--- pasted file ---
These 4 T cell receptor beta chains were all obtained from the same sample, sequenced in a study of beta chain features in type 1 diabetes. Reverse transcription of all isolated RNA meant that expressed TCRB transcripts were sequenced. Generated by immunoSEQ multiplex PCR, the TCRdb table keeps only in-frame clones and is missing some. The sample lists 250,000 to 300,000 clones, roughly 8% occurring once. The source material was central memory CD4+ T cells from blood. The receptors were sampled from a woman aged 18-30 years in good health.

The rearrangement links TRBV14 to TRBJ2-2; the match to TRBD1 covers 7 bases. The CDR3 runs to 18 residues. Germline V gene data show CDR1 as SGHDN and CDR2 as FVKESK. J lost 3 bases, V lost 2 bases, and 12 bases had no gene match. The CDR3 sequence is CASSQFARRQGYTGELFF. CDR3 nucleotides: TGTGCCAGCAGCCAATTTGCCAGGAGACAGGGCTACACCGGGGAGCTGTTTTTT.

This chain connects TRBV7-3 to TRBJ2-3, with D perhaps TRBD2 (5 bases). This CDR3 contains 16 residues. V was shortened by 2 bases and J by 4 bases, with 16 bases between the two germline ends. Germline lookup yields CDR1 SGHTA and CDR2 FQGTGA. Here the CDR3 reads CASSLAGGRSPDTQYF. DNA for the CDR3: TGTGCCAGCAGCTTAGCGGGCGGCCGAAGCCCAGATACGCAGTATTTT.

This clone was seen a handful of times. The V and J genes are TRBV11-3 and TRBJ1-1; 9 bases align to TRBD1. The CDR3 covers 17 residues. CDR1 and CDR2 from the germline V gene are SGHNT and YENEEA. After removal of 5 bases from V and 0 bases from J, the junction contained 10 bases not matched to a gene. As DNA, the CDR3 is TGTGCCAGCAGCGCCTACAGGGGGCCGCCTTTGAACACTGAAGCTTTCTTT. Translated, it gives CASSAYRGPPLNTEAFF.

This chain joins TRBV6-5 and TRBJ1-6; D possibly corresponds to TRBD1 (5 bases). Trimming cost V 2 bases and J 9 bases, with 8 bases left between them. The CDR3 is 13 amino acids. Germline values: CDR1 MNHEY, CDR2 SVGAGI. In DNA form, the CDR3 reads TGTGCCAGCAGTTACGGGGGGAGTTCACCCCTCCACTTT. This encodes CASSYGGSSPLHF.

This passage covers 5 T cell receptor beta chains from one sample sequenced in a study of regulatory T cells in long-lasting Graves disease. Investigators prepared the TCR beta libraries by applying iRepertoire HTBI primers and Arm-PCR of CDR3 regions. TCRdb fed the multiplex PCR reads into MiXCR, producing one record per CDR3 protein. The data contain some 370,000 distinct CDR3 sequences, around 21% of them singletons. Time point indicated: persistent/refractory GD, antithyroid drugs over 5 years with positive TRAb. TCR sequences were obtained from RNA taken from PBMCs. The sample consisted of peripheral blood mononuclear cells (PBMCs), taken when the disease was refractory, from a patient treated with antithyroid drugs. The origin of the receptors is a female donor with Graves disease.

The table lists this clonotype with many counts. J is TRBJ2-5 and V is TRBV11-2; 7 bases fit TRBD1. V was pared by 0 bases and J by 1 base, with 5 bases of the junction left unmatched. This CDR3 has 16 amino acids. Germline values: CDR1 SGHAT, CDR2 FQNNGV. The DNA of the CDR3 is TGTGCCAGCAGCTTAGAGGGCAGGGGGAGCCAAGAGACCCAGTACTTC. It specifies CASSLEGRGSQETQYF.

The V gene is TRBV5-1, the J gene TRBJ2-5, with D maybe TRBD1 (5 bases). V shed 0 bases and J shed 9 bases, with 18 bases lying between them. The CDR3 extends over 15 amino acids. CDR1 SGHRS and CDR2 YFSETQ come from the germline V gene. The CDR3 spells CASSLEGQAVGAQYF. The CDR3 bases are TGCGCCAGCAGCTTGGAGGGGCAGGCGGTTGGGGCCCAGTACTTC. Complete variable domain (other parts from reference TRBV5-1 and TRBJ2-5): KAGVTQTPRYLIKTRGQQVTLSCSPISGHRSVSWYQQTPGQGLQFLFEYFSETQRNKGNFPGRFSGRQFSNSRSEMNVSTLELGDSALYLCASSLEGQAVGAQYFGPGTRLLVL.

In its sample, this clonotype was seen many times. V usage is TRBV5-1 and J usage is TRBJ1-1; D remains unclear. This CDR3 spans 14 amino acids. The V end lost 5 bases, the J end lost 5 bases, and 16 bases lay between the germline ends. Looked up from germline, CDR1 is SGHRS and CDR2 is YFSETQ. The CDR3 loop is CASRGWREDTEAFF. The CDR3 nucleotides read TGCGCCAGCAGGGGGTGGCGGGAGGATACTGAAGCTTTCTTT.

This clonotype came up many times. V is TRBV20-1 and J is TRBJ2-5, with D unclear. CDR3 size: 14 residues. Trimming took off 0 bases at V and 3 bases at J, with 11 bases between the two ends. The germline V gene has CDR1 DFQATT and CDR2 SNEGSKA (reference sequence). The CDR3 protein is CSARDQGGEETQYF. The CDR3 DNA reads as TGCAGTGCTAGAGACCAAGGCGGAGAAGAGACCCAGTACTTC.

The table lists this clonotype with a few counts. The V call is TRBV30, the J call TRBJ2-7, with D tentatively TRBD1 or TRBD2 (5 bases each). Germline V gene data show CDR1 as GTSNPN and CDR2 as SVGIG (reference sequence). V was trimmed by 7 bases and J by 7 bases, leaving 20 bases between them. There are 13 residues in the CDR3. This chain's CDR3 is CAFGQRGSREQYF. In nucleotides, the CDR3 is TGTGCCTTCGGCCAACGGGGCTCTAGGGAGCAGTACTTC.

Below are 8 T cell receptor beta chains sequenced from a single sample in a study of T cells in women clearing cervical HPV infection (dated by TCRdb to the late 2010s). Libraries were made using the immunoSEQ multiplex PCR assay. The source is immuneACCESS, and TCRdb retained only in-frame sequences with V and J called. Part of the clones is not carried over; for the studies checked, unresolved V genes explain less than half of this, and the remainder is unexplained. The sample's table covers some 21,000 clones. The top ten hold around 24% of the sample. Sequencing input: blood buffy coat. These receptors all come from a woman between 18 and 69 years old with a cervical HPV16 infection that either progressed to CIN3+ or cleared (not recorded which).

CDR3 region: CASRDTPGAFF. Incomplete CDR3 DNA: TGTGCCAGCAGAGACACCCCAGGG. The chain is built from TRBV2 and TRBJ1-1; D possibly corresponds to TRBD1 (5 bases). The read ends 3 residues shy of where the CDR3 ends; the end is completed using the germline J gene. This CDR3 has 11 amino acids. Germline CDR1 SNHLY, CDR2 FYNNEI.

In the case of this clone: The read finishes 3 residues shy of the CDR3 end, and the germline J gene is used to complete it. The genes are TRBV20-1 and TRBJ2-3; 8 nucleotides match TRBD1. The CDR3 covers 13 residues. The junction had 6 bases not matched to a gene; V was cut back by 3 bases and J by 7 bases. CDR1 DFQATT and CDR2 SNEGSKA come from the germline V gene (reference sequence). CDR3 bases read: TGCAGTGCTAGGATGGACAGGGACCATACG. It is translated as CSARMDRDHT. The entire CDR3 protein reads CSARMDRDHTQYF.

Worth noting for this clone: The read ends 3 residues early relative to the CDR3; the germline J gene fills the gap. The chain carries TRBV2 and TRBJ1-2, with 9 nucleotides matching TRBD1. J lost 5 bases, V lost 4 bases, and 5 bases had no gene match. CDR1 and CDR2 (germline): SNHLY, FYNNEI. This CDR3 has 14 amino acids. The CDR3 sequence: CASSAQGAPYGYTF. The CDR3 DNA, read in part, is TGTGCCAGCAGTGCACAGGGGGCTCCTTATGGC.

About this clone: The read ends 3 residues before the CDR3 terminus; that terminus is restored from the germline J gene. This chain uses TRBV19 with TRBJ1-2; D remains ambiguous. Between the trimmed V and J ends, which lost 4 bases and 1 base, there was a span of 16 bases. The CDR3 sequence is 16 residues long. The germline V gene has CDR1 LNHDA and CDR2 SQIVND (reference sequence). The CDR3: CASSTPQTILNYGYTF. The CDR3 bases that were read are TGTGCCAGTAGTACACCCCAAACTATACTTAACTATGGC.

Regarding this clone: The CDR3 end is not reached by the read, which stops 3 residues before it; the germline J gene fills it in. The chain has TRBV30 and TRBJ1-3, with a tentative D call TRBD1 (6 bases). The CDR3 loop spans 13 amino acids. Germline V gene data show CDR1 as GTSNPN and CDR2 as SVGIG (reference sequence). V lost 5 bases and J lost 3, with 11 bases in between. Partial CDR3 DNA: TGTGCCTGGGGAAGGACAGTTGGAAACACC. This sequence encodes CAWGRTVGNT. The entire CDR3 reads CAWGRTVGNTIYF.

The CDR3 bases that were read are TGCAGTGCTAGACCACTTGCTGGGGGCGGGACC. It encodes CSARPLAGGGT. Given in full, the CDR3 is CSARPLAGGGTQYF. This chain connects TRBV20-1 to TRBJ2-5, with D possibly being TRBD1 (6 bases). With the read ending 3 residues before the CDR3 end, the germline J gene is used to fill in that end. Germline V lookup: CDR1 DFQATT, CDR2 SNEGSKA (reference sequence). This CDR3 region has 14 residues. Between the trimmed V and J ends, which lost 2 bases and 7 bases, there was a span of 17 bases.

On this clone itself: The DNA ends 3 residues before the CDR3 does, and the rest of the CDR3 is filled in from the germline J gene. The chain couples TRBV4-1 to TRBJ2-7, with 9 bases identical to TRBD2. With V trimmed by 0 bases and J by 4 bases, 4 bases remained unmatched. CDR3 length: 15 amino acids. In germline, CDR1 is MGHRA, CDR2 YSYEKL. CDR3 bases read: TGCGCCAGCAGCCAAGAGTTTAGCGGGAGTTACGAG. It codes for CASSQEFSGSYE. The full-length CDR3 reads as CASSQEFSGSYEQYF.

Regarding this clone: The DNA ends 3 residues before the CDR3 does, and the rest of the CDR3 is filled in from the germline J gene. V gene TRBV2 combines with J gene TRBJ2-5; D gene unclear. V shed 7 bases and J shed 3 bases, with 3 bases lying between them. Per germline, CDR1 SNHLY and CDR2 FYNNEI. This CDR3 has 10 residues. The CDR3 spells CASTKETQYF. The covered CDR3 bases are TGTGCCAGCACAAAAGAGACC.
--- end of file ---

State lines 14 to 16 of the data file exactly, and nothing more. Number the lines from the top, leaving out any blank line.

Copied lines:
In the case of this clone: The read finishes 3 residues shy of the CDR3 end, and the germline J gene is used to complete it. The genes are TRBV20-1 and TRBJ2-3; 8 nucleotides match TRBD1. The CDR3 covers 13 residues. The junction had 6 bases not matched to a gene; V was cut back by 3 bases and J by 7 bases. CDR1 DFQATT and CDR2 SNEGSKA come from the germline V gene (reference sequence). CDR3 bases read: TGCAGTGCTAGGATGGACAGGGACCATACG. It is translated as CSARMDRDHT. The entire CDR3 protein reads CSARMDRDHTQYF.

Worth noting for this clone: The read ends 3 residues early relative to the CDR3; the germline J gene fills the gap. The chain carries TRBV2 and TRBJ1-2, with 9 nucleotides matching TRBD1. J lost 5 bases, V lost 4 bases, and 5 bases had no gene match. CDR1 and CDR2 (germline): SNHLY, FYNNEI. This CDR3 has 14 amino acids. The CDR3 sequence: CASSAQGAPYGYTF. The CDR3 DNA, read in part, is TGTGCCAGCAGTGCACAGGGGGCTCCTTATGGC.

About this clone: The read ends 3 residues before the CDR3 terminus; that terminus is restored from the germline J gene. This chain uses TRBV19 with TRBJ1-2; D remains ambiguous. Between the trimmed V and J ends, which lost 4 bases and 1 base, there was a span of 16 bases. The CDR3 sequence is 16 residues long. The germline V gene has CDR1 LNHDA and CDR2 SQIVND (reference sequence). The CDR3: CASSTPQTILNYGYTF. The CDR3 bases that were read are TGTGCCAGTAGTACACCCCAAACTATACTTAACTATGGC.